The sound bleed from a nearby concert forced us to decamp from the riverbed, making this an even more mobile session... So, back around the hairpin cement walkway that leads from under the iron bridge to the rest of the world we went, cramming into the van (now made even more painful for these just-off-the-road musos by the additional payload of me and my cams Bogarting the coveted front seat).
As we drove around Austin, I prattled on about the relationship between Siouxsie & The Banshees' "Monitor" and The Cabin In The Woods, and we debated whether to shoot in an abandoned house or a public park, opting for the park, in order to A: minimize the number of offenses we could be arrested for (Austin is cracking down on outdoor shoots, though the compliance officers I spoke with during a prior shoot were lovely with me, as we joked about their urban dune-buggy) and to B: maximize dispersal options, should we have to make a run for it, as it were.
After we found a lovely spot, I came up with a weird idea, and you gotta love a band that trusts you when you ask them to forego verdant, waterfront acreage, and to instead cram together again (after just getting out of an overcrowded van they'd been in for days) into the entrance of a lovely public toilet which emerged like a post-industrial objet d'art.
Bearing none of the pretentious unpretentiousness that usually over-informs post-industrial design, this outhouse was simply beautiful, its rusted slab coming up through the concrete almost painfully, like wisdom teeth, or an old settler's tobacco-stained choppers. There was also an unanticipated thematic accord twixt its rusty patina and this song's Western-ish tale of taking renegade flight amidst frenzied promises of return. The outhouse also made for a cool band shell, and its heavy metal door served as percussion instrument, giving us a final bit of improvised punctuation.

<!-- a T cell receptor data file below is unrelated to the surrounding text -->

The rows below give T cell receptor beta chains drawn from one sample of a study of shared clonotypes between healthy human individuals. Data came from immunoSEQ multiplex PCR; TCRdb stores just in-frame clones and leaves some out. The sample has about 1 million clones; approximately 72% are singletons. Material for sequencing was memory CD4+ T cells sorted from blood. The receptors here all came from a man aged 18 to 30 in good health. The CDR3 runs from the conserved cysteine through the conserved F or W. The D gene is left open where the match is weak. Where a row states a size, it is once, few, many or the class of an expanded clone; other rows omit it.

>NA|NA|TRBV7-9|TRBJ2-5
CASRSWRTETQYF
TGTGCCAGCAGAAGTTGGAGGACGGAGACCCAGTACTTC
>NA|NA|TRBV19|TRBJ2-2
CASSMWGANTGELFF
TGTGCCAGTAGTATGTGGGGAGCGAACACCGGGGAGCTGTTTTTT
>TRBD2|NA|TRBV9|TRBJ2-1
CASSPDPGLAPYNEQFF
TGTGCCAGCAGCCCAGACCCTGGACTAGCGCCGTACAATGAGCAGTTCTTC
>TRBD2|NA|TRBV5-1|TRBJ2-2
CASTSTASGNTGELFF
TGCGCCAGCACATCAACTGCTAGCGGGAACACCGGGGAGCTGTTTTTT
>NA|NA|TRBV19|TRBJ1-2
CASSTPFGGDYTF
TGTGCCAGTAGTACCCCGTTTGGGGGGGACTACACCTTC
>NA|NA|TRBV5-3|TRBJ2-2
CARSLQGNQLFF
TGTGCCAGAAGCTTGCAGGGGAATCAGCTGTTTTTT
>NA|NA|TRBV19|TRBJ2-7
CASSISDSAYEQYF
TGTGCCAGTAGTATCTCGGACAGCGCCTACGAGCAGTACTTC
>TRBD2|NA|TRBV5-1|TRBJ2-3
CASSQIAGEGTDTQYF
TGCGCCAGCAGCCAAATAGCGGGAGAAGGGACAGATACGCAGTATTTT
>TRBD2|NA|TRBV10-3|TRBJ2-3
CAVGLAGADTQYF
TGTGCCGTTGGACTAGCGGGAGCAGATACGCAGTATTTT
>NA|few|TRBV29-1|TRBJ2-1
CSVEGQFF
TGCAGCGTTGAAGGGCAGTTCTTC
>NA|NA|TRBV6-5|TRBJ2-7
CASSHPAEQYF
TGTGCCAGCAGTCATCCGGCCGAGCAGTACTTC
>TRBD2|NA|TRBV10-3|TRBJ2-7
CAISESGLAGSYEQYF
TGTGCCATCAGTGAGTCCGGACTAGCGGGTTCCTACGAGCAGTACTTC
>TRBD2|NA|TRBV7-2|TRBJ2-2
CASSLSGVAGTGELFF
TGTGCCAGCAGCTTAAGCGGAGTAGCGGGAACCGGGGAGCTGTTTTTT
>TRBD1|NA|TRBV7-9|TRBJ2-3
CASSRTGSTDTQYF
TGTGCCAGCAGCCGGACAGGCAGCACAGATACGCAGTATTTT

Driving around for even a short time with a band can reveal much, and when this was over, the lone wolf in me wistfully, during a moment of half-hearted nostalgia (as nostalgia always is half-hearted, hence its power) envied their solidarity, but I also felt a little extra swagger in my own solitary step, as if I'd just lived an adventure with some hard-livin', long-distance-trekkin' outlaws. Released from the van like a fish returning to water, I hit the streets of Austin dazed, before I eventually was lost in the crowd, as their caravan rolled on.
Thanks as always to the artists and hard-working publicists who teamed up with me and made these sessions so much fun. On this shoot, thanks to Beth, Sydney Wayser & Co., and Ashley and Jamie at Press Here.
A quick musical moment, stolen while the band set-up their gear...
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